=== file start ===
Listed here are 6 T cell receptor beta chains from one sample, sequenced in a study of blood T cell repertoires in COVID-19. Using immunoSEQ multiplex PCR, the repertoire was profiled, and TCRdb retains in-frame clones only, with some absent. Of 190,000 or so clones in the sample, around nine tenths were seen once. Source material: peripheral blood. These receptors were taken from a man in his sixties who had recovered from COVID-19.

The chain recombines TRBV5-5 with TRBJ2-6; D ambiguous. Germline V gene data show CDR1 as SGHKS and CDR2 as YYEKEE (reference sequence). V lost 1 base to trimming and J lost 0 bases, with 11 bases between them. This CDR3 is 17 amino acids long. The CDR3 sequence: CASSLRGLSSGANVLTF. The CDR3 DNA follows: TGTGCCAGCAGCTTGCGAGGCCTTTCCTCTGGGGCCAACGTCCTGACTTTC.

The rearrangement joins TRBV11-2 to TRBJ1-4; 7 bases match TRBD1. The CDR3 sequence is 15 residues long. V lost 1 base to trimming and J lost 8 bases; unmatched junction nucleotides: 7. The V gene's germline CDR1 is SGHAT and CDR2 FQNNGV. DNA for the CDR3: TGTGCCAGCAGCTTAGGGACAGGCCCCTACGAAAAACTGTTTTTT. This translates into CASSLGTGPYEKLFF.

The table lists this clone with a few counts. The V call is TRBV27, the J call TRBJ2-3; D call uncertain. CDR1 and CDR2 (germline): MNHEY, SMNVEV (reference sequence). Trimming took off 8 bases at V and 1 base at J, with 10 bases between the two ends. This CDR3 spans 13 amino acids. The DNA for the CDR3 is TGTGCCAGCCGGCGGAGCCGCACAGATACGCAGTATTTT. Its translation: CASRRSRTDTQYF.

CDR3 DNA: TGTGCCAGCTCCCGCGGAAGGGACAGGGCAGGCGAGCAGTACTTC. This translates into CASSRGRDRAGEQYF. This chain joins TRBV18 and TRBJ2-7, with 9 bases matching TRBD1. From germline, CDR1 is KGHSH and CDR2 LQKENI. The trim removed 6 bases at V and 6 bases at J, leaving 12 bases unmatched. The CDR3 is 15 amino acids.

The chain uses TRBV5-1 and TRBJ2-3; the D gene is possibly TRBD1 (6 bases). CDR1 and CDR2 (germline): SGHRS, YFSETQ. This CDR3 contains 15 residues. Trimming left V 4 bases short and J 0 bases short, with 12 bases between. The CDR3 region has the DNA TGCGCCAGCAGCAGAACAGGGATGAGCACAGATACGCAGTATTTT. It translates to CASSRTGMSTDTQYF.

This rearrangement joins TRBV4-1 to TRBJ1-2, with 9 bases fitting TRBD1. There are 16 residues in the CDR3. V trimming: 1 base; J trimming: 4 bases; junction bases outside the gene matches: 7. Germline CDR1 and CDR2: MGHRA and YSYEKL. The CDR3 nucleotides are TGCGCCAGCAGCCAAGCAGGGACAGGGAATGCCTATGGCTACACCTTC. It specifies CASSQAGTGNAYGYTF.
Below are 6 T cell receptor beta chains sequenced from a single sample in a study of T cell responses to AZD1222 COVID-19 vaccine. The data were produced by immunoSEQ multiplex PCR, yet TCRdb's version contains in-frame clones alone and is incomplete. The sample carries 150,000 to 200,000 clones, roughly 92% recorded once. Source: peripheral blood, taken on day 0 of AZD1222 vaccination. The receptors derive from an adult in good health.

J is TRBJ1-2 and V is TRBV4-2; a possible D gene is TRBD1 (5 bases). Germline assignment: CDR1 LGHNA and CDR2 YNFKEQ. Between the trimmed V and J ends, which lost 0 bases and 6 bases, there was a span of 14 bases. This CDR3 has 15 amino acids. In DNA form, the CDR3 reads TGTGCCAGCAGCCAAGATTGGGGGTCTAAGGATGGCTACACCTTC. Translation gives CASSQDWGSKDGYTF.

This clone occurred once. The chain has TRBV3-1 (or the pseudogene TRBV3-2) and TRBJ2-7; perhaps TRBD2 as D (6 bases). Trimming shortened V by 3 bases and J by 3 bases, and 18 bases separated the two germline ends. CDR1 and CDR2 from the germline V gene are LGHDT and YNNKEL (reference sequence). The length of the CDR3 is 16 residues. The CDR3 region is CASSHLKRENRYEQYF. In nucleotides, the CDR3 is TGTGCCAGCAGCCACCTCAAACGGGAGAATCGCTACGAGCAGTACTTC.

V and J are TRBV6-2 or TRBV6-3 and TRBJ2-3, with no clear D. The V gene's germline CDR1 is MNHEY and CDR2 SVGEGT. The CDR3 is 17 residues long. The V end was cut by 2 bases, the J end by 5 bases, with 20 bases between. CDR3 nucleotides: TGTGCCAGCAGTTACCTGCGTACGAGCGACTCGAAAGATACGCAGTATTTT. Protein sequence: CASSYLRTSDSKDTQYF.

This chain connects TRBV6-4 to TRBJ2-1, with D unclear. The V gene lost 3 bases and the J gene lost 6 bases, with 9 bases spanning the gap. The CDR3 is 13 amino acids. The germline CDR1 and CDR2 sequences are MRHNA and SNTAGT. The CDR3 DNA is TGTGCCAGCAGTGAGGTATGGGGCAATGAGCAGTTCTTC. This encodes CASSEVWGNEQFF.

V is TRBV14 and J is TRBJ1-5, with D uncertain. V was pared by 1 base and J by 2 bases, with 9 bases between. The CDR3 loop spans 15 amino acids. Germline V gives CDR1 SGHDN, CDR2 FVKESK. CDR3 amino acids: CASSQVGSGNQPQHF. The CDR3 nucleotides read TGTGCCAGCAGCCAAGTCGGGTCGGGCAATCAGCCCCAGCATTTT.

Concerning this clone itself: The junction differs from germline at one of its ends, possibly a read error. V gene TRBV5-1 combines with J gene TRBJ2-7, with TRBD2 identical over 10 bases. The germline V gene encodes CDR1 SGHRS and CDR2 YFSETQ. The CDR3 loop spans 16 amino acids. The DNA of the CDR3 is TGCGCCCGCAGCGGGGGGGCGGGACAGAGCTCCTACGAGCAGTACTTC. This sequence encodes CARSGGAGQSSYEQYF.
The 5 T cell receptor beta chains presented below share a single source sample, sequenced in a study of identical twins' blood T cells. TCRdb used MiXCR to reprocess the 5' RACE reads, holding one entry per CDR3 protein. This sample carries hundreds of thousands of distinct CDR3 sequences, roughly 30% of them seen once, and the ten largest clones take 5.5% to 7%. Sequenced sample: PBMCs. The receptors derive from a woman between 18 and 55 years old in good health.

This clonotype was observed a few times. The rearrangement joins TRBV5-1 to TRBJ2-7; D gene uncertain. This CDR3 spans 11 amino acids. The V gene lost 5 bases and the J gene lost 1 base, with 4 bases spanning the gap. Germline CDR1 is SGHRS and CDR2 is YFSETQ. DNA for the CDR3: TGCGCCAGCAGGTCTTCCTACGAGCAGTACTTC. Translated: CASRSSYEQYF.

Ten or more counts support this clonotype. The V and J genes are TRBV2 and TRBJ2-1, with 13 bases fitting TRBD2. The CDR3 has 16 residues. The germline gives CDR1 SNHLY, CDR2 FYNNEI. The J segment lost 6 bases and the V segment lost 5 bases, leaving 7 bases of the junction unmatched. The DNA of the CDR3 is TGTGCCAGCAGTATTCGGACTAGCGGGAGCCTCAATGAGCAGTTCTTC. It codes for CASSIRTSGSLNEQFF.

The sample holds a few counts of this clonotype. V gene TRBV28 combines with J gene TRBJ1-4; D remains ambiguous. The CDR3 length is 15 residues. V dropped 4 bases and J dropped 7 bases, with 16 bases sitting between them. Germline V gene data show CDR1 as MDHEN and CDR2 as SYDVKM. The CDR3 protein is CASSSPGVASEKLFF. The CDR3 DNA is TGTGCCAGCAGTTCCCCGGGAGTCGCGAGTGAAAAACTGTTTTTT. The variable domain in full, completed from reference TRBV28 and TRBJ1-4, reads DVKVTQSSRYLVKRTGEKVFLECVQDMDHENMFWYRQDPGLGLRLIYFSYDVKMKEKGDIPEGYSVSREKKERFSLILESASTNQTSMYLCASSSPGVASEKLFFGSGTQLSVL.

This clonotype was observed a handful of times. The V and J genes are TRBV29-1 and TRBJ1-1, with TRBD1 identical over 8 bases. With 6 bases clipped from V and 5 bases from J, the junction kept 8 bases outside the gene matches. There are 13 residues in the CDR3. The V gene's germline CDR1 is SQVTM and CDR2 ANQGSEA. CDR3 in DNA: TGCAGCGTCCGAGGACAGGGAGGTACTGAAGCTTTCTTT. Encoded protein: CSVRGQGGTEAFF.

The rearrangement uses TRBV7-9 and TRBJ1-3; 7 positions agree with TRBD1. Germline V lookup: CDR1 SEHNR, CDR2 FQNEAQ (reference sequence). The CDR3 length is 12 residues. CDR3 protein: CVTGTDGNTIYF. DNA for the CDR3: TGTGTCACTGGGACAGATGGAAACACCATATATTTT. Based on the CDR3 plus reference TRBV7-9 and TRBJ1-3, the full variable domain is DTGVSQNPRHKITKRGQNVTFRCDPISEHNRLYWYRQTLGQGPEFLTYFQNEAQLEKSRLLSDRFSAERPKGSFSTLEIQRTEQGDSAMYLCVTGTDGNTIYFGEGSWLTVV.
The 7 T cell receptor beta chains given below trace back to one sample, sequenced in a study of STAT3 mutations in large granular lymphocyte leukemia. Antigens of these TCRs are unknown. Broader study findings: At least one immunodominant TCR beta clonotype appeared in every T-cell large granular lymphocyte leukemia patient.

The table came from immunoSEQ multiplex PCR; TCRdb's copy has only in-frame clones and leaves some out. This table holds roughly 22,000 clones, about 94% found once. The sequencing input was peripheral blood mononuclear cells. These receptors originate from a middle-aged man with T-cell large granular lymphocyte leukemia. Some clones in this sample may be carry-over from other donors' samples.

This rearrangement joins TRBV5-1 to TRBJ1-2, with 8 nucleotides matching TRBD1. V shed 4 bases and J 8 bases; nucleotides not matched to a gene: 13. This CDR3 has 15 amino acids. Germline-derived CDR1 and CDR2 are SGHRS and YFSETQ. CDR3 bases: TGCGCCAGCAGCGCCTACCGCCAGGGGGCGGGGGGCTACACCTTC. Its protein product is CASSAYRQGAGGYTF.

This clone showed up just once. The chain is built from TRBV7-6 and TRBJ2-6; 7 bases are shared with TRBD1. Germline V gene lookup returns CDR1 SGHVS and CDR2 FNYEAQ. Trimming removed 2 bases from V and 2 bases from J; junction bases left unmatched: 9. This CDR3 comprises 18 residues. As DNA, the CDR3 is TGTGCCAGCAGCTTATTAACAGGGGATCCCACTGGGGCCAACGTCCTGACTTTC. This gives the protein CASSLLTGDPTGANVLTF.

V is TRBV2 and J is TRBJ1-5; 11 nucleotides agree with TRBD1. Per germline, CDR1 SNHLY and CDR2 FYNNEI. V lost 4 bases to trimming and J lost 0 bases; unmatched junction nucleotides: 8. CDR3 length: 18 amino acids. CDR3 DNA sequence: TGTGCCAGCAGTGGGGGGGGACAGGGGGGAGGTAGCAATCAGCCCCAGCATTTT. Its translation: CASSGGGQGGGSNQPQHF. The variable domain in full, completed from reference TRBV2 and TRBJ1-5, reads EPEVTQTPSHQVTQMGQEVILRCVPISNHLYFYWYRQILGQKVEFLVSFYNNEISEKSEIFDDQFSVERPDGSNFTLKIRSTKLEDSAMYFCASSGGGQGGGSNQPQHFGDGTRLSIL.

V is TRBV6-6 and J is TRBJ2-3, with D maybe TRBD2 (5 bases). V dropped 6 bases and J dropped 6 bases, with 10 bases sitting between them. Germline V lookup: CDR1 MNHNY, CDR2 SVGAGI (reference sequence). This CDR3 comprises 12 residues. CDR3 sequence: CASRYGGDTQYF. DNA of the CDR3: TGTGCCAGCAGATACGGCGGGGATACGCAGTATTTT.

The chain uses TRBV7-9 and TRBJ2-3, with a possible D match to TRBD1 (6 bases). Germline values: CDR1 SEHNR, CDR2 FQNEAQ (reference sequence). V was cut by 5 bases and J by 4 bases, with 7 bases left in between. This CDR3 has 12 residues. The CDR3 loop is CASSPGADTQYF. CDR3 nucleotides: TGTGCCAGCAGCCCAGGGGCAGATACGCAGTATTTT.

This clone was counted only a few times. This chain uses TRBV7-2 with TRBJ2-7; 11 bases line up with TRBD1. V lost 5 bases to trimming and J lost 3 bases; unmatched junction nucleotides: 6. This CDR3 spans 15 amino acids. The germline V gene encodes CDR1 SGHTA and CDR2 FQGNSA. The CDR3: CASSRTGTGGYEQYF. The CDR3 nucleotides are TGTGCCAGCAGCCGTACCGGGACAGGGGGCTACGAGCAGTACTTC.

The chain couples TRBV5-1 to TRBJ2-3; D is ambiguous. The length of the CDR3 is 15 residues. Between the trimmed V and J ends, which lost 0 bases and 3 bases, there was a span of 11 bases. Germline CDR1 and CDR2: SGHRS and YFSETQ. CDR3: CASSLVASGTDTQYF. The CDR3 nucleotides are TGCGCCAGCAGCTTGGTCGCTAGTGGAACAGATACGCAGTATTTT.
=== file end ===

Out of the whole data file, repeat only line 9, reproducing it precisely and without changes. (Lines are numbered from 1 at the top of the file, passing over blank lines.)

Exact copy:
J is TRBJ1-2 and V is TRBV4-2; a possible D gene is TRBD1 (5 bases). Germline assignment: CDR1 LGHNA and CDR2 YNFKEQ. Between the trimmed V and J ends, which lost 0 bases and 6 bases, there was a span of 14 bases. This CDR3 has 15 amino acids. In DNA form, the CDR3 reads TGTGCCAGCAGCCAAGATTGGGGGTCTAAGGATGGCTACACCTTC. Translation gives CASSQDWGSKDGYTF.